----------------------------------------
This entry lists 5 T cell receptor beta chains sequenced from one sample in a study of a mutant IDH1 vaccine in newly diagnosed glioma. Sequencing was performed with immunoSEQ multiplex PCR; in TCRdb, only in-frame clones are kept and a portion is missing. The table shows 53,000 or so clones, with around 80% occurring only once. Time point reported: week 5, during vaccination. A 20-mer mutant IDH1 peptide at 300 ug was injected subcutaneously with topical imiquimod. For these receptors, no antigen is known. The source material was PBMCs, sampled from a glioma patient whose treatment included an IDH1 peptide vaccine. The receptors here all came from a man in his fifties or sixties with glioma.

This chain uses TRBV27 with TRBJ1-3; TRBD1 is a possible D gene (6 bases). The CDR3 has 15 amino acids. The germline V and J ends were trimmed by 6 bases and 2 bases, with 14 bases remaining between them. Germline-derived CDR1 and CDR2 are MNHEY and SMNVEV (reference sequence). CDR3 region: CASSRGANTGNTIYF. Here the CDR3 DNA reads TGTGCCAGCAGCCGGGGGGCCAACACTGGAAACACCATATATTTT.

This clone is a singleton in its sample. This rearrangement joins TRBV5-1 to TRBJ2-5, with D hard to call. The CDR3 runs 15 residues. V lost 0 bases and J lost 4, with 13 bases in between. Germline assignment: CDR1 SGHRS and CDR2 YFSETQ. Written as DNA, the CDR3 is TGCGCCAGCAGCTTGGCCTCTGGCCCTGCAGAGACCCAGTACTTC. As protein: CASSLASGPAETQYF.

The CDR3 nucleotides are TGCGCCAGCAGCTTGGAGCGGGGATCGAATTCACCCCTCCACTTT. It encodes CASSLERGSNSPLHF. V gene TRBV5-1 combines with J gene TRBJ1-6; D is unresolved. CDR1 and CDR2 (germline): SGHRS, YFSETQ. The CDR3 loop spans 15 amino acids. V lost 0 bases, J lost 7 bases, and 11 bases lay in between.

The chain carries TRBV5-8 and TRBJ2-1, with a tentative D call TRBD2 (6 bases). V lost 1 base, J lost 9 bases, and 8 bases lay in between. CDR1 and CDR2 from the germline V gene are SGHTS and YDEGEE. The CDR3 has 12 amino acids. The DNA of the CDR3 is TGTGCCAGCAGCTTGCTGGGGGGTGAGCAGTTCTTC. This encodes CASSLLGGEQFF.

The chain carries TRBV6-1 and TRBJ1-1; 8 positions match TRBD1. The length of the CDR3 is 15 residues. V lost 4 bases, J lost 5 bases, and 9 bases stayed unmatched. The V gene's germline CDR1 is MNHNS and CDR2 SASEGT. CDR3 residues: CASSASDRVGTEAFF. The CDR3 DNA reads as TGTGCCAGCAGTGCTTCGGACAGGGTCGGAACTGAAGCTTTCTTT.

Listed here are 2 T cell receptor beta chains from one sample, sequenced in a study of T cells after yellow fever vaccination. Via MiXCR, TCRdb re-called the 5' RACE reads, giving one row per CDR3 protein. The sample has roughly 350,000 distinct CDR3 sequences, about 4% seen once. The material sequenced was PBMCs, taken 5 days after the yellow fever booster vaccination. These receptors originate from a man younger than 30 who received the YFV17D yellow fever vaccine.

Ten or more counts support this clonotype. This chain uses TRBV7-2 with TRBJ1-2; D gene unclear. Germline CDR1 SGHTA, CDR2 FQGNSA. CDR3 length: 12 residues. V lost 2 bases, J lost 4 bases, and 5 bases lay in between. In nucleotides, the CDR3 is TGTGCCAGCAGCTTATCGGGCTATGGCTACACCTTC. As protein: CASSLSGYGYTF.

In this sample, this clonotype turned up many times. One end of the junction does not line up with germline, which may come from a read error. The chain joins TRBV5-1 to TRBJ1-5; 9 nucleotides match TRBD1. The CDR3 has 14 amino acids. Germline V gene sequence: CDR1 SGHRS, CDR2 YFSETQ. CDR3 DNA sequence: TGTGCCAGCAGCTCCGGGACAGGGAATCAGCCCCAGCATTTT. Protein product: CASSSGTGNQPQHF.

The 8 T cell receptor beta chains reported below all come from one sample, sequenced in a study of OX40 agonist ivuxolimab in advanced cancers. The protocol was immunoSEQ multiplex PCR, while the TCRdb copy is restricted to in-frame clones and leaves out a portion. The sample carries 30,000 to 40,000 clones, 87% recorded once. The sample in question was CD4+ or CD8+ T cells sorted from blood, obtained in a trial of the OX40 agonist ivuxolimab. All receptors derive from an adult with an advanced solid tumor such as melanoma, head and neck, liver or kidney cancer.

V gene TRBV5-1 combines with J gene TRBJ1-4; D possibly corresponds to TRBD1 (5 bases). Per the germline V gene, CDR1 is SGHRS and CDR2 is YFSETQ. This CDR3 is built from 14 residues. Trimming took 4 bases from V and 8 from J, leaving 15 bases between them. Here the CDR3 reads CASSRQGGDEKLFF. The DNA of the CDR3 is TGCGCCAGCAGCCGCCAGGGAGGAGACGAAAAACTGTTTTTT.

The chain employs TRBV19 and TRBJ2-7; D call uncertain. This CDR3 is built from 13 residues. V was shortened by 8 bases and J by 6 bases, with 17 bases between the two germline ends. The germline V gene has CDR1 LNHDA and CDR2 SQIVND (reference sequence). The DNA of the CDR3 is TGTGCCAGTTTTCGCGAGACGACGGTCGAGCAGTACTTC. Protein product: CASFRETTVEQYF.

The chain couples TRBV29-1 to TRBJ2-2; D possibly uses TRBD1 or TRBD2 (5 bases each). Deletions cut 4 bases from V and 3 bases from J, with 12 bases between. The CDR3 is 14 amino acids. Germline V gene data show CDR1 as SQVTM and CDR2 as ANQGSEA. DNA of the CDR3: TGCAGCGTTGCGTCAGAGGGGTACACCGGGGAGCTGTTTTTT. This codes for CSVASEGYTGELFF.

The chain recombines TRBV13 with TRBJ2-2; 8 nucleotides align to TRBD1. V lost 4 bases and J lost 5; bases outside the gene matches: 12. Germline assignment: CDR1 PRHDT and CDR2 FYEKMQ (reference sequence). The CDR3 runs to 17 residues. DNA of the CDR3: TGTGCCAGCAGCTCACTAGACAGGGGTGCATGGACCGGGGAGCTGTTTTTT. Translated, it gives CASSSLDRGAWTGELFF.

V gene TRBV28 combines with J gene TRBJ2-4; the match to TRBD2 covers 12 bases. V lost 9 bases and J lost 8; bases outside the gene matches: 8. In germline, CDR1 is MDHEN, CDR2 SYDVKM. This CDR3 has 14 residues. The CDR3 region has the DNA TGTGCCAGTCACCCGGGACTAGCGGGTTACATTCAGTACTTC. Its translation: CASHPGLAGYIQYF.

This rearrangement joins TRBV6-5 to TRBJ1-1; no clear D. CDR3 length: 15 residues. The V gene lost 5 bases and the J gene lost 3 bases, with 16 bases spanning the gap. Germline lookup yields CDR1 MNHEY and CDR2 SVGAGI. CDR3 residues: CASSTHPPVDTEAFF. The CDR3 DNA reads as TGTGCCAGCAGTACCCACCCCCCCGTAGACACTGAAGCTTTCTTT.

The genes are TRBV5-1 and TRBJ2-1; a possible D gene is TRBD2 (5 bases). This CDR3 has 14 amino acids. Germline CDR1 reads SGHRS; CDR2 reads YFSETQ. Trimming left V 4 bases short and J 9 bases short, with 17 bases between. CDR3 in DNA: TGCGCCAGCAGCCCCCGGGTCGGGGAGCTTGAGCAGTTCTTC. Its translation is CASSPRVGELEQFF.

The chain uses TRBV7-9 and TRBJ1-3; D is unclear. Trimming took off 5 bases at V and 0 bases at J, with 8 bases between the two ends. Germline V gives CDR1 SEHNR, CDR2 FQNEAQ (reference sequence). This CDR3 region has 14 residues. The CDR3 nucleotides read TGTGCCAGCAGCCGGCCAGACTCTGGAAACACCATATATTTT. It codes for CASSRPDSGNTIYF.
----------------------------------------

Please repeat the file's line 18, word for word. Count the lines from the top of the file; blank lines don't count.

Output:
The chain uses TRBV7-9 and TRBJ1-3; D is unclear. Trimming took off 5 bases at V and 0 bases at J, with 8 bases between the two ends. Germline V gives CDR1 SEHNR, CDR2 FQNEAQ (reference sequence). This CDR3 region has 14 residues. The CDR3 nucleotides read TGTGCCAGCAGCCGGCCAGACTCTGGAAACACCATATATTTT. It codes for CASSRPDSGNTIYF.